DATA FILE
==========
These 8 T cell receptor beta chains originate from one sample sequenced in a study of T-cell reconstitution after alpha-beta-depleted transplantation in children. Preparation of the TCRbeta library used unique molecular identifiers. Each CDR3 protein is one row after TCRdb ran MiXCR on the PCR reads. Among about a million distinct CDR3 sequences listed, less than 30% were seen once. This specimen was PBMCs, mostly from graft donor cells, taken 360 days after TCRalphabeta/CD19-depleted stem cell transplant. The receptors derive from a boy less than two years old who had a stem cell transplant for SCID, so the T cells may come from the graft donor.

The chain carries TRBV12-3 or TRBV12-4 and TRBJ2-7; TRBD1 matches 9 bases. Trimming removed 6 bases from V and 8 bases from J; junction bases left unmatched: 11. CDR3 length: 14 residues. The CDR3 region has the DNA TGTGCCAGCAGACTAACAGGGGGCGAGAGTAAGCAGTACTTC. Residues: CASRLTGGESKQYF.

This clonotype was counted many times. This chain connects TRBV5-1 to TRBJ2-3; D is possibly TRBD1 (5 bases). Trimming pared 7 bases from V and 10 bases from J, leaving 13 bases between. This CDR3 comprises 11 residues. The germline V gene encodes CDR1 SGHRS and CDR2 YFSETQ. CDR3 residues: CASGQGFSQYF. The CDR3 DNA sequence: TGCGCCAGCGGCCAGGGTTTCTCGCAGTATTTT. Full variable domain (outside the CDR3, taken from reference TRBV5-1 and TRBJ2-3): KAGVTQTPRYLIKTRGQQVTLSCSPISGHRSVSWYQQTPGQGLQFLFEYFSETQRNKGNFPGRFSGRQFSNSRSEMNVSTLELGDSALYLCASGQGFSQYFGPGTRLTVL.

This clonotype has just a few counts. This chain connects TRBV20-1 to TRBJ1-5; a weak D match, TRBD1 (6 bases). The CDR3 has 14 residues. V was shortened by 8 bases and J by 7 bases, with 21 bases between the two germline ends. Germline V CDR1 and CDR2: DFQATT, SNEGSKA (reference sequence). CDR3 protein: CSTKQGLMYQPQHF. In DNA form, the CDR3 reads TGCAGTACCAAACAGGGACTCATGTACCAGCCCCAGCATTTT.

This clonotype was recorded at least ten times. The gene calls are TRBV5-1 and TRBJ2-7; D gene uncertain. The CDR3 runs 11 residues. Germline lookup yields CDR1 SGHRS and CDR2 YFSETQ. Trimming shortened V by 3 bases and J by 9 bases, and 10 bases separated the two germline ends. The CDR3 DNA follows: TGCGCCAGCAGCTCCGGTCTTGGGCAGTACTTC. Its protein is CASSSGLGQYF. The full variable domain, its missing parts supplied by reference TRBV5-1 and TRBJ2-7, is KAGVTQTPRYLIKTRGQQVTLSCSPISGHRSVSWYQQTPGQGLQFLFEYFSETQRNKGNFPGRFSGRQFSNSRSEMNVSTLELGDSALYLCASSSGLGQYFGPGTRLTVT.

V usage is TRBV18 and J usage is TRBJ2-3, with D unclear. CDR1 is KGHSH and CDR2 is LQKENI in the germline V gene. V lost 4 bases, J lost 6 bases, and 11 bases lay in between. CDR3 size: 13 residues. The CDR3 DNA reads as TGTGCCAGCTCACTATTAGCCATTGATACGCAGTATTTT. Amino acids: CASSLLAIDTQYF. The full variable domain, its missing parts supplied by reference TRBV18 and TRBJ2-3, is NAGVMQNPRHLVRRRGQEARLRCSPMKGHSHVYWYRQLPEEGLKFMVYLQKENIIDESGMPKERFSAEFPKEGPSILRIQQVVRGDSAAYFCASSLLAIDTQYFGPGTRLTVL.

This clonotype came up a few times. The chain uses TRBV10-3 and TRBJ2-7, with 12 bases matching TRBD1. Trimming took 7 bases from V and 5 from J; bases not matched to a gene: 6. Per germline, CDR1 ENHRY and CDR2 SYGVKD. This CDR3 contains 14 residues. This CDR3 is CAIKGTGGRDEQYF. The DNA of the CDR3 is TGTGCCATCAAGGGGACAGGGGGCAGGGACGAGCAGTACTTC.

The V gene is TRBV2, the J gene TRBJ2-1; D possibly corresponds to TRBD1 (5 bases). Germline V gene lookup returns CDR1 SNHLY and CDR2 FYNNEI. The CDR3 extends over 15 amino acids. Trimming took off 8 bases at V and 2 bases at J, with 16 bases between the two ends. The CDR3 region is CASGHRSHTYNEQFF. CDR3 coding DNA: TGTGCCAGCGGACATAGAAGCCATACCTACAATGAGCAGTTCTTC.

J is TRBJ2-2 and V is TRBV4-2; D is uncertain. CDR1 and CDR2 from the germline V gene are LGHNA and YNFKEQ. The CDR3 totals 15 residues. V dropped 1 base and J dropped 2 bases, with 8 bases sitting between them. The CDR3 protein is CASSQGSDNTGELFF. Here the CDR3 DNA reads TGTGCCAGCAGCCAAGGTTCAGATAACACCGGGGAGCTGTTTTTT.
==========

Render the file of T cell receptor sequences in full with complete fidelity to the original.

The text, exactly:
These 8 T cell receptor beta chains originate from one sample sequenced in a study of T-cell reconstitution after alpha-beta-depleted transplantation in children. Preparation of the TCRbeta library used unique molecular identifiers. Each CDR3 protein is one row after TCRdb ran MiXCR on the PCR reads. Among about a million distinct CDR3 sequences listed, less than 30% were seen once. This specimen was PBMCs, mostly from graft donor cells, taken 360 days after TCRalphabeta/CD19-depleted stem cell transplant. The receptors derive from a boy less than two years old who had a stem cell transplant for SCID, so the T cells may come from the graft donor.

The chain carries TRBV12-3 or TRBV12-4 and TRBJ2-7; TRBD1 matches 9 bases. Trimming removed 6 bases from V and 8 bases from J; junction bases left unmatched: 11. CDR3 length: 14 residues. The CDR3 region has the DNA TGTGCCAGCAGACTAACAGGGGGCGAGAGTAAGCAGTACTTC. Residues: CASRLTGGESKQYF.

This clonotype was counted many times. This chain connects TRBV5-1 to TRBJ2-3; D is possibly TRBD1 (5 bases). Trimming pared 7 bases from V and 10 bases from J, leaving 13 bases between. This CDR3 comprises 11 residues. The germline V gene encodes CDR1 SGHRS and CDR2 YFSETQ. CDR3 residues: CASGQGFSQYF. The CDR3 DNA sequence: TGCGCCAGCGGCCAGGGTTTCTCGCAGTATTTT. Full variable domain (outside the CDR3, taken from reference TRBV5-1 and TRBJ2-3): KAGVTQTPRYLIKTRGQQVTLSCSPISGHRSVSWYQQTPGQGLQFLFEYFSETQRNKGNFPGRFSGRQFSNSRSEMNVSTLELGDSALYLCASGQGFSQYFGPGTRLTVL.

This clonotype has just a few counts. This chain connects TRBV20-1 to TRBJ1-5; a weak D match, TRBD1 (6 bases). The CDR3 has 14 residues. V was shortened by 8 bases and J by 7 bases, with 21 bases between the two germline ends. Germline V CDR1 and CDR2: DFQATT, SNEGSKA (reference sequence). CDR3 protein: CSTKQGLMYQPQHF. In DNA form, the CDR3 reads TGCAGTACCAAACAGGGACTCATGTACCAGCCCCAGCATTTT.

This clonotype was recorded at least ten times. The gene calls are TRBV5-1 and TRBJ2-7; D gene uncertain. The CDR3 runs 11 residues. Germline lookup yields CDR1 SGHRS and CDR2 YFSETQ. Trimming shortened V by 3 bases and J by 9 bases, and 10 bases separated the two germline ends. The CDR3 DNA follows: TGCGCCAGCAGCTCCGGTCTTGGGCAGTACTTC. Its protein is CASSSGLGQYF. The full variable domain, its missing parts supplied by reference TRBV5-1 and TRBJ2-7, is KAGVTQTPRYLIKTRGQQVTLSCSPISGHRSVSWYQQTPGQGLQFLFEYFSETQRNKGNFPGRFSGRQFSNSRSEMNVSTLELGDSALYLCASSSGLGQYFGPGTRLTVT.

V usage is TRBV18 and J usage is TRBJ2-3, with D unclear. CDR1 is KGHSH and CDR2 is LQKENI in the germline V gene. V lost 4 bases, J lost 6 bases, and 11 bases lay in between. CDR3 size: 13 residues. The CDR3 DNA reads as TGTGCCAGCTCACTATTAGCCATTGATACGCAGTATTTT. Amino acids: CASSLLAIDTQYF. The full variable domain, its missing parts supplied by reference TRBV18 and TRBJ2-3, is NAGVMQNPRHLVRRRGQEARLRCSPMKGHSHVYWYRQLPEEGLKFMVYLQKENIIDESGMPKERFSAEFPKEGPSILRIQQVVRGDSAAYFCASSLLAIDTQYFGPGTRLTVL.

This clonotype came up a few times. The chain uses TRBV10-3 and TRBJ2-7, with 12 bases matching TRBD1. Trimming took 7 bases from V and 5 from J; bases not matched to a gene: 6. Per germline, CDR1 ENHRY and CDR2 SYGVKD. This CDR3 contains 14 residues. This CDR3 is CAIKGTGGRDEQYF. The DNA of the CDR3 is TGTGCCATCAAGGGGACAGGGGGCAGGGACGAGCAGTACTTC.

The V gene is TRBV2, the J gene TRBJ2-1; D possibly corresponds to TRBD1 (5 bases). Germline V gene lookup returns CDR1 SNHLY and CDR2 FYNNEI. The CDR3 extends over 15 amino acids. Trimming took off 8 bases at V and 2 bases at J, with 16 bases between the two ends. The CDR3 region is CASGHRSHTYNEQFF. CDR3 coding DNA: TGTGCCAGCGGACATAGAAGCCATACCTACAATGAGCAGTTCTTC.

J is TRBJ2-2 and V is TRBV4-2; D is uncertain. CDR1 and CDR2 from the germline V gene are LGHNA and YNFKEQ. The CDR3 totals 15 residues. V dropped 1 base and J dropped 2 bases, with 8 bases sitting between them. The CDR3 protein is CASSQGSDNTGELFF. Here the CDR3 DNA reads TGTGCCAGCAGCCAAGGTTCAGATAACACCGGGGAGCTGTTTTTT.